Acute Knee Deformity
Radiology Cases in Pediatric Emergency Medicine
Volume 6, Case 7
Annabelle R. Mateo, MD
Kapiolani Medical Center For Women And Children
University of Hawaii John A. Burns School of Medicine
This is an 18 year old male with a history of
moderate psychomotor retardation and cerebral palsy,
who is brought to the ED by ambulance with a painful
and deformed left knee. As he attempted to stand up
from his chair, he turned his body and his knee
buckled. He heard a crack and fell onto the tile floor
landing on the lateral aspect of his left knee. The
patient kept his left knee in a flexed position and a
splint was applied by paramedics. There was no
breakage of the skin or prior history of any knee
trauma. He denies any numbness or tingling sensation.
Exam: VS T37, P86, R26, BP120/80. He is a
slender adolescent male in severe discomfort refusing
to move his left lower extremity. His left knee is visibly
deformed but no break in the skin or ecchymosis is
noted. His patella is displaced laterally. His left leg
and foot are warm with good distal pulses and intact
sensation. He is given morphine prior to obtaining AP,
lateral and sunrise views of his left knee.
View knee radiographs: Oblique, lateral and sunrise views.
View oblique view.
View lateral view.
View sunrise view.
An oblique view is taken instead of an AP because
of the patient's discomfort. The oblique and lateral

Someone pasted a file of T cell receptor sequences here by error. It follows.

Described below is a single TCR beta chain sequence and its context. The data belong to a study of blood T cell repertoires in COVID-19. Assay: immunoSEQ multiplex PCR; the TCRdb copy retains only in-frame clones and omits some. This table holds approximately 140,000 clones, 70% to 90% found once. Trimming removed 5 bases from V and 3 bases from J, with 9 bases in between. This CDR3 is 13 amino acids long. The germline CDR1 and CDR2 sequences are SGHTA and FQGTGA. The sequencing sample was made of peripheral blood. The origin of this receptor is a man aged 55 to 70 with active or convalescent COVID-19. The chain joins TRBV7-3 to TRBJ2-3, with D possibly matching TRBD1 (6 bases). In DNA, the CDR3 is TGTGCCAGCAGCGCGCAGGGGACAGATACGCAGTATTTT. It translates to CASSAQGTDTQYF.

views are not very revealing, but the sunrise view
shows a laterally displaced patella.
The arrow points to where the patella should be.
The infrapatellar or "sunrise" view of the patella with
the knee at 20 degrees flexion isolates the patella.
This view is helpful in evaluating an older child or
adolescent since the patella ossifies after 5 years of
age. The patella is a sesamoid bone that articulates in
the groove between the femoral condyles [Arrow]. The
patella is stabilized by the quadriceps tendon
(superiorly), the patellar tendon (inferiorly), the vastus
medialis oblique (medially), and the iliotibial band and
vastus lateralis (laterally). The patella is rarely
fractured in childhood because the overlying cartilage
during early growth cushions it.
Patellar dislocations commonly occur between 16
and 20 years of age and tend to occur in females.
Acute patellar dislocations have occurred in simple falls
and sports injuries. Acute patellar dislocations almost
always occur laterally. These typically result from a
force displacing the patella while the foot is planted.
Commonly, patients feel like the knee cap is going to
pop out. This condition may spontaneously reduce or
Clinically, the swollen knee is kept in a flexed
position revealing a prominent medial femoral condyle.
Chronic recurrent subluxation or dislocation tends to
occur in patients with inherent mechanical
patellofemoral instability such as genu valgum
(knock-knees), shallow lateral femoral condyles,
elongated patellar tendon, deficient vastus medialis,
lateral insertion of the patellar tendon, shallow patellar
groove, ligamenous laxity and/or deformed patella.
Reduction of a Dislocated Patella
Nonoperative treatment is usually recommended.
Reduction of a laterally displaced patella requires
extension (preferably slight hyperextension) of the knee
while applying pressure directed medially to the
displaced patella which helps to guide the patella back
into position. Forceful manipulation is not needed and
should be avoided. Post reduction films should be
obtained to confirm the position of the patella and to
exclude the presence of an osteochondral fracture. A
posterior knee splint or knee immobilizer should be
placed for 4 to 6 weeks and an orthopedic referral is